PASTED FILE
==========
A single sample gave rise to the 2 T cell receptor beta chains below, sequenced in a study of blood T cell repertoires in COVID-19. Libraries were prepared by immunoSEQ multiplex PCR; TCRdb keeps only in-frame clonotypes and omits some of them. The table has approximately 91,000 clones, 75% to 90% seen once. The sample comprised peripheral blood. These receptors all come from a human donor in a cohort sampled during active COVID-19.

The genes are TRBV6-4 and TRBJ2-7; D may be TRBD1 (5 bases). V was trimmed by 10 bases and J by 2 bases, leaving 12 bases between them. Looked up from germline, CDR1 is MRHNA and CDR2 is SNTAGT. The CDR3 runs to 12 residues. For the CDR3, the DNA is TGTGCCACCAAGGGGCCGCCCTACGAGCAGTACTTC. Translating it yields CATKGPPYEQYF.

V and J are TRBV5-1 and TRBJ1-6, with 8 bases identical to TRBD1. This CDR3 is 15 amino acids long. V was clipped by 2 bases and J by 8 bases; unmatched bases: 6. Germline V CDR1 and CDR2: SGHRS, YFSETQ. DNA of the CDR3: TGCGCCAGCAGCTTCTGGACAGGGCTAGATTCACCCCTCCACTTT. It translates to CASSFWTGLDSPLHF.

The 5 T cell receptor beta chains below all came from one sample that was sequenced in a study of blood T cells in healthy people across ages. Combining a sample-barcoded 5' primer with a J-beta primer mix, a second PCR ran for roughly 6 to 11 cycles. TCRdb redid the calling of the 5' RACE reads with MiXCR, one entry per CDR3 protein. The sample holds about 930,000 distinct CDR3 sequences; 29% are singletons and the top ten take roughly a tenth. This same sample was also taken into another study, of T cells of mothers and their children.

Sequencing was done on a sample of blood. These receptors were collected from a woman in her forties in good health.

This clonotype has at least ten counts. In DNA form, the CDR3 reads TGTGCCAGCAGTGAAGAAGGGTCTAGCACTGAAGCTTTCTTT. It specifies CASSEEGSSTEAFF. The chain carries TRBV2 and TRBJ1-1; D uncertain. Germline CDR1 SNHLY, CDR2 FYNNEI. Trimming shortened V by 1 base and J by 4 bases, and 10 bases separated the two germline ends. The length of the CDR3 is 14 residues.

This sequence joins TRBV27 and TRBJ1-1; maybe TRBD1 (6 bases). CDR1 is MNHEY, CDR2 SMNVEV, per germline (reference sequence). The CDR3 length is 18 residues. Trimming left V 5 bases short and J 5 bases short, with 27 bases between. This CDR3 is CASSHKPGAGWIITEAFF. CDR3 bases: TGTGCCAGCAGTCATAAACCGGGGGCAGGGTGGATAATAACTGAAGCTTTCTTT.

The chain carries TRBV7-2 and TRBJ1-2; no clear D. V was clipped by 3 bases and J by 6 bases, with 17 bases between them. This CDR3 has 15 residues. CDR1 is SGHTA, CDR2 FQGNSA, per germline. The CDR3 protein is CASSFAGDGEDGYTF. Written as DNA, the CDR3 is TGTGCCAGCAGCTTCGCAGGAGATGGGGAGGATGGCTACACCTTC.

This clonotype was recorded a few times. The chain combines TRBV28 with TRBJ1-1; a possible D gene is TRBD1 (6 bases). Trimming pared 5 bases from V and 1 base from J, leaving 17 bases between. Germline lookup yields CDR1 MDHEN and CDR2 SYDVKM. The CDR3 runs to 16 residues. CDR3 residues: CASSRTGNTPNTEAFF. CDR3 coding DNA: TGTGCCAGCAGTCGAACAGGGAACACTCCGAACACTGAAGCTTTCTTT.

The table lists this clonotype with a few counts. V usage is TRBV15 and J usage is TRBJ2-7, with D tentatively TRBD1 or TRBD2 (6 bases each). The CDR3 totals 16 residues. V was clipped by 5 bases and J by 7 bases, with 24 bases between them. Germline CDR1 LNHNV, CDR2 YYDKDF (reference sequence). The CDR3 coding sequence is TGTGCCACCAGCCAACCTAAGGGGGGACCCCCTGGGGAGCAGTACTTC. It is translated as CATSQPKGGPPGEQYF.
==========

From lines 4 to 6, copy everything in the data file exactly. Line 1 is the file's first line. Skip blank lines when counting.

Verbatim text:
The 5 T cell receptor beta chains below all came from one sample that was sequenced in a study of blood T cells in healthy people across ages. Combining a sample-barcoded 5' primer with a J-beta primer mix, a second PCR ran for roughly 6 to 11 cycles. TCRdb redid the calling of the 5' RACE reads with MiXCR, one entry per CDR3 protein. The sample holds about 930,000 distinct CDR3 sequences; 29% are singletons and the top ten take roughly a tenth. This same sample was also taken into another study, of T cells of mothers and their children.

Sequencing was done on a sample of blood. These receptors were collected from a woman in her forties in good health.

This clonotype has at least ten counts. In DNA form, the CDR3 reads TGTGCCAGCAGTGAAGAAGGGTCTAGCACTGAAGCTTTCTTT. It specifies CASSEEGSSTEAFF. The chain carries TRBV2 and TRBJ1-1; D uncertain. Germline CDR1 SNHLY, CDR2 FYNNEI. Trimming shortened V by 1 base and J by 4 bases, and 10 bases separated the two germline ends. The length of the CDR3 is 14 residues.